May 26, 2011 12:02 am

Spending on holes wrecking the roads, says study

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Roads in England are being “driven to disrepair” by a combination of spending cuts, relatively severe winters, higher repair costs and increasing traffic, the Audit Commission has warned.

Councils are responsible for almost a quarter of a million miles of road – 98 per cent of the total – but are facing a 26 per cent drop in government revenue for maintenance and improvement and a 16 per cent cut in capital spending over the next three years.

Damage by utility companies digging up roads for cables and pipes is costing nearly £50m a year while repair costs have risen by 50 per cent in a decade,
increasing faster than overall inflation.

“Roads in disrepair can put the brakes on trade, economic prosperity and even emergency services,” said Michael O’Higgins, who chairs the commission. “But road costs are rising while councils’ belts are tightening”, with £600m set to be cut from last year’s £2.3bn spend.

Councils already face a difficult balancing act filling potholes and undertaking maintenance to prolong the life of roads and tackling more serious reconstruction of those that have got so bad that they fail.

Most do a mix of the two, the commission said in a report. But spending on unplanned maintenance takes up between 14 per cent and 50 per cent of the maintenance budget of the 152 highway authorities.

The situation has not been helped by two relatively severe winters, while road traffic is projected to rise 30 per cent from the current 30m users a day over the next 15 years.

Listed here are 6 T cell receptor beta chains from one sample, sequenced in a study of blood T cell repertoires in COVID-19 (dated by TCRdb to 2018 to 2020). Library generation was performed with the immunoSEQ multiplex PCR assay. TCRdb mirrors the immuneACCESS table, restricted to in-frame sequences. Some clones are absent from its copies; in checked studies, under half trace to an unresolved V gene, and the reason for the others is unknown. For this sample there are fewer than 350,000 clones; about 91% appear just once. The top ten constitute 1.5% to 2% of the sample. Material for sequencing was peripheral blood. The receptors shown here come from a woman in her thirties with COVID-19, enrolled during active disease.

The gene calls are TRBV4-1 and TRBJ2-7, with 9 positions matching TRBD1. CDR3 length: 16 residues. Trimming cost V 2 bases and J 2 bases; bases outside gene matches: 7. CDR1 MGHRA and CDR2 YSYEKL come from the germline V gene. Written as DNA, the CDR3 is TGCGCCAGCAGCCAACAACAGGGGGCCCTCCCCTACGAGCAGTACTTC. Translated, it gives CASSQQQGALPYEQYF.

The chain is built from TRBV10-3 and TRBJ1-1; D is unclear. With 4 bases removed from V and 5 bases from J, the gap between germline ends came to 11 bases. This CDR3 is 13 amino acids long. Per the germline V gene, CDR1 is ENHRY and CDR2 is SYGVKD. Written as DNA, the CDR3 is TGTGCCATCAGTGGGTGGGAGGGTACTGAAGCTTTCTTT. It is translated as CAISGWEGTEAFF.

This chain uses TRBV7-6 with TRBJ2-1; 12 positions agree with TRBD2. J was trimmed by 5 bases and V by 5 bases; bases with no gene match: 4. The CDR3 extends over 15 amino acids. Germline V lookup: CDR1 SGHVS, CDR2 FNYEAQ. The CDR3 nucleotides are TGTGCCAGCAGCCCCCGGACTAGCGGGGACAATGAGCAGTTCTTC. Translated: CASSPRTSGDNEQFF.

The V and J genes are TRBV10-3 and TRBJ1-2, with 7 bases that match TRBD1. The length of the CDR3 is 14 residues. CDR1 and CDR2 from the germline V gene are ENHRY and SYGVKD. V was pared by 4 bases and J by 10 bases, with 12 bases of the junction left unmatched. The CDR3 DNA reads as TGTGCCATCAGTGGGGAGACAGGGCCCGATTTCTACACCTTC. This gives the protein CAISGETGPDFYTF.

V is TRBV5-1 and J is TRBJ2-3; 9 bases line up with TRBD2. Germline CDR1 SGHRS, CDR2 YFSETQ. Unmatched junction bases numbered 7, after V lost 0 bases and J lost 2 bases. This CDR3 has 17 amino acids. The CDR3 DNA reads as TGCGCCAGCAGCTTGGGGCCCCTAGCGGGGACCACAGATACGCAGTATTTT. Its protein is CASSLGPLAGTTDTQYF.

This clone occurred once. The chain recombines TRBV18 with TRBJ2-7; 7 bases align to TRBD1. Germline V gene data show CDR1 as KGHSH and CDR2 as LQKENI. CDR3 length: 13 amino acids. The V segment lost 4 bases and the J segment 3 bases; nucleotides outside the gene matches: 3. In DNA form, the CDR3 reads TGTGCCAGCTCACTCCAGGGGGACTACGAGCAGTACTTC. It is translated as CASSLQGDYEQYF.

Mr O’Higgins said that already, ahead of the spending cuts, “improvement in A roads seems to have stalled, and the road network overall is starting to deteriorate”.

Few councils collaborate over maintenance. In the Midlands an alliance of councils and the Highways Agency, responsible for motorways and trunk roads, has saved the partners £5.1m and £7.8m respectively in three years.

In the east of England, 10 authorities have shared back-office functions and some purchasing, producing £6m of savings in five years.

Such savings will not plug the spending hole, but they help narrow it at a time when only 40 per cent of councils appear to benchmark prices for their road maintenance and few evaluate contracts regularly, the commission said.

It added that some authorities had extracted more value by building “pain and gain” cost targets into contracts and signing longer-term deals that still benchmark prices. Procuring with others had saved tendering costs, produced quicker deals, gained economies of scale and, in some cases, allowed innovations in maintenance to be adopted faster.

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